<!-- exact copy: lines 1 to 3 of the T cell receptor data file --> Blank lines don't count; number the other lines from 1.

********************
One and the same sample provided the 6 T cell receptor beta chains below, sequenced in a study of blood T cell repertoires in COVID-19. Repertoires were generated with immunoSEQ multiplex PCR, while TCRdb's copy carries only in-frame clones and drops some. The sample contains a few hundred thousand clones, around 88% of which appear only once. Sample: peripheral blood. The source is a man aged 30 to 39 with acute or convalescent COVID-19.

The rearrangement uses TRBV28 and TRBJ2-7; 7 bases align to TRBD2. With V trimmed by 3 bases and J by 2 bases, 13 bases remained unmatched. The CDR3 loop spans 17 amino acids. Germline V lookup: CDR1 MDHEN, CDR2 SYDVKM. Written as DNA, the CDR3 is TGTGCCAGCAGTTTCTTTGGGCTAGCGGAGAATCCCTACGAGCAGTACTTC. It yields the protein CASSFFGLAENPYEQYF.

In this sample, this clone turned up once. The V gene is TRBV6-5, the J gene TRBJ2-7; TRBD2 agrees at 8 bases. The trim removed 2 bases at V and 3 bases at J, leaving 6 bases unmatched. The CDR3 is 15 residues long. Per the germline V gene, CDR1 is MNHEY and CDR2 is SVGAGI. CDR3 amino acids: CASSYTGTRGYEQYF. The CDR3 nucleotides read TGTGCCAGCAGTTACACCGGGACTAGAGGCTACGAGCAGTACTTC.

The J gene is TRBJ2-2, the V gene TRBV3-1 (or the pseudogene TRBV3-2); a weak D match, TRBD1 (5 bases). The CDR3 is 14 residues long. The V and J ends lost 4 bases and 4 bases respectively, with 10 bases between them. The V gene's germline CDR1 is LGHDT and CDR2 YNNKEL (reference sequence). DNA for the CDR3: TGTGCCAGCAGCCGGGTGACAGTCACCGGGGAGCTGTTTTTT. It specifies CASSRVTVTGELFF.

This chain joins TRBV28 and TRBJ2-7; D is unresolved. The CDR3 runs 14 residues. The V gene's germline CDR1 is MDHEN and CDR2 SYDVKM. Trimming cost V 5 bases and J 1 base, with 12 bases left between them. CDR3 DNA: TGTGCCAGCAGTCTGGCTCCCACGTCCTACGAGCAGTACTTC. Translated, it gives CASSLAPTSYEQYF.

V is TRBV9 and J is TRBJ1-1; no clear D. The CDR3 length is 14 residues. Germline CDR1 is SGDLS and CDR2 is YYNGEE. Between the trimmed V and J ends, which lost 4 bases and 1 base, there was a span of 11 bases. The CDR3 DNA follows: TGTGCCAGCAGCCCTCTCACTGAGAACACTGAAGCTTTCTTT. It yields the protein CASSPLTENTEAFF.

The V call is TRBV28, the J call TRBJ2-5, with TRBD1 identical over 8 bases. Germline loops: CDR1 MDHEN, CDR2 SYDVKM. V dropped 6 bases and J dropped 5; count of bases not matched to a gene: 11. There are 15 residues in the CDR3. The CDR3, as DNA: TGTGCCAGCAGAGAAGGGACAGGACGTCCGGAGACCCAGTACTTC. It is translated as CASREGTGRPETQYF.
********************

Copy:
One and the same sample provided the 6 T cell receptor beta chains below, sequenced in a study of blood T cell repertoires in COVID-19. Repertoires were generated with immunoSEQ multiplex PCR, while TCRdb's copy carries only in-frame clones and drops some. The sample contains a few hundred thousand clones, around 88% of which appear only once. Sample: peripheral blood. The source is a man aged 30 to 39 with acute or convalescent COVID-19.

The rearrangement uses TRBV28 and TRBJ2-7; 7 bases align to TRBD2. With V trimmed by 3 bases and J by 2 bases, 13 bases remained unmatched. The CDR3 loop spans 17 amino acids. Germline V lookup: CDR1 MDHEN, CDR2 SYDVKM. Written as DNA, the CDR3 is TGTGCCAGCAGTTTCTTTGGGCTAGCGGAGAATCCCTACGAGCAGTACTTC. It yields the protein CASSFFGLAENPYEQYF.

In this sample, this clone turned up once. The V gene is TRBV6-5, the J gene TRBJ2-7; TRBD2 agrees at 8 bases. The trim removed 2 bases at V and 3 bases at J, leaving 6 bases unmatched. The CDR3 is 15 residues long. Per the germline V gene, CDR1 is MNHEY and CDR2 is SVGAGI. CDR3 amino acids: CASSYTGTRGYEQYF. The CDR3 nucleotides read TGTGCCAGCAGTTACACCGGGACTAGAGGCTACGAGCAGTACTTC.